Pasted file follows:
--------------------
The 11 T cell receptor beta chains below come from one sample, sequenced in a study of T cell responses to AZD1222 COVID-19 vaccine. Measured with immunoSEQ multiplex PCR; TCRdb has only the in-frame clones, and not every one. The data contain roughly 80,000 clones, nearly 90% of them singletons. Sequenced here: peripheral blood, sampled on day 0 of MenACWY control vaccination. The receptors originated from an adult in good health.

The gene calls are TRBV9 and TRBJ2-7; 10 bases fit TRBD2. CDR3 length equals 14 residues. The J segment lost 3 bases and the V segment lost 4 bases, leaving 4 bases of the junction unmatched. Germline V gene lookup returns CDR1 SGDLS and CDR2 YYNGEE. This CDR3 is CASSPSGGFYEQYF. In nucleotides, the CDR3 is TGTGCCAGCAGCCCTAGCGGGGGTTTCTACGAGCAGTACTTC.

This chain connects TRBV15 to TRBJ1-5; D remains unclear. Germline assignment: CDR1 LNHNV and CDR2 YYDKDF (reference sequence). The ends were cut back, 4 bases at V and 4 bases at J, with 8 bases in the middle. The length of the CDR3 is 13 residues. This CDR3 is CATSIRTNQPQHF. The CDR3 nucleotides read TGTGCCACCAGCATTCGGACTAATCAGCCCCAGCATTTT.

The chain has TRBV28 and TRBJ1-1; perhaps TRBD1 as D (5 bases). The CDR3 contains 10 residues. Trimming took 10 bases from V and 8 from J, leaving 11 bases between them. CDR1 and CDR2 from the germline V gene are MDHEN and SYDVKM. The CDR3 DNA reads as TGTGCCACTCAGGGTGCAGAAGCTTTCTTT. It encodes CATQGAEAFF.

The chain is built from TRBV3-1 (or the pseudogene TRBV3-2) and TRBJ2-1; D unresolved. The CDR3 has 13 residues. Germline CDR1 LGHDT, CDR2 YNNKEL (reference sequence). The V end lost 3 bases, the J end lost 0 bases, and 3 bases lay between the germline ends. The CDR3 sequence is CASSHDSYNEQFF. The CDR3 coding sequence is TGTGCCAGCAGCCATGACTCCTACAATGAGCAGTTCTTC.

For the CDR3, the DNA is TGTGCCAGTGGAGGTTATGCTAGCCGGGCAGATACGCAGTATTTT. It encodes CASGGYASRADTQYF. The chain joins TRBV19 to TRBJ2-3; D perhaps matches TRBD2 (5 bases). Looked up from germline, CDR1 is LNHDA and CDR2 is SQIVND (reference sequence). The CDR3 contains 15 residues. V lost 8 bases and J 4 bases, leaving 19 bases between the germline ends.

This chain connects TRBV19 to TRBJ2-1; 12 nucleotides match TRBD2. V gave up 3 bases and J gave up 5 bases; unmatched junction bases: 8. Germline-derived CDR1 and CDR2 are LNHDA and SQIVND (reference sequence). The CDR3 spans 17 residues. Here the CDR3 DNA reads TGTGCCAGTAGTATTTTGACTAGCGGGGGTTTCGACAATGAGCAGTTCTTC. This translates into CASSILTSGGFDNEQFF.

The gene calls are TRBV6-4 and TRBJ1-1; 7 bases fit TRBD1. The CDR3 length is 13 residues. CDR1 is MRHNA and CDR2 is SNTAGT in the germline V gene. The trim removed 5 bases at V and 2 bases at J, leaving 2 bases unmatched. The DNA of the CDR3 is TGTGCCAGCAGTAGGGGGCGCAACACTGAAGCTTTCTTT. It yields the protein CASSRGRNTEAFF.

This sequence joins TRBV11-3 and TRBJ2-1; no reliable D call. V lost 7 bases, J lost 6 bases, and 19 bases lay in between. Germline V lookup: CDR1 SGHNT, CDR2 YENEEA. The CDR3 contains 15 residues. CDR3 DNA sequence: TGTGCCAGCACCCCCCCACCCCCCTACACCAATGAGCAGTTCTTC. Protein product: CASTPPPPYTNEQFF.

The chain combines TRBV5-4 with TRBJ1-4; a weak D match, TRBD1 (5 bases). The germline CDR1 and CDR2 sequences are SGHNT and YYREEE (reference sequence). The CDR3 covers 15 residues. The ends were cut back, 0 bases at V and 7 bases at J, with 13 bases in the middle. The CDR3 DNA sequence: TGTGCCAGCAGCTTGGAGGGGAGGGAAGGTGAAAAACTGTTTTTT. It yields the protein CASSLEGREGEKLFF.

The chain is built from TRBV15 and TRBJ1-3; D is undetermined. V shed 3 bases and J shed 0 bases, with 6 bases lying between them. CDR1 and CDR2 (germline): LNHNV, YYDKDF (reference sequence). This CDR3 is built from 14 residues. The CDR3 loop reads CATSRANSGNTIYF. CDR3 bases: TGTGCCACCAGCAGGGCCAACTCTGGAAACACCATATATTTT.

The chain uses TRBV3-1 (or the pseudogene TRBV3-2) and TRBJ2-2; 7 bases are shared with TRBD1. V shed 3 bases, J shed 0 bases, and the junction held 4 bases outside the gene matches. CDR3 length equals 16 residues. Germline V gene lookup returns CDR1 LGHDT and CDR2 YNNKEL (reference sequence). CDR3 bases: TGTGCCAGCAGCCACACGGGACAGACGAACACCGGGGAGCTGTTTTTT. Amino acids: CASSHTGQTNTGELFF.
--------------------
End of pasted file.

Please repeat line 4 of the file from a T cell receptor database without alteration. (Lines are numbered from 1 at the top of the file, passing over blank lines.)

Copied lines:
The chain has TRBV28 and TRBJ1-1; perhaps TRBD1 as D (5 bases). The CDR3 contains 10 residues. Trimming took 10 bases from V and 8 from J, leaving 11 bases between them. CDR1 and CDR2 from the germline V gene are MDHEN and SYDVKM. The CDR3 DNA reads as TGTGCCACTCAGGGTGCAGAAGCTTTCTTT. It encodes CATQGAEAFF.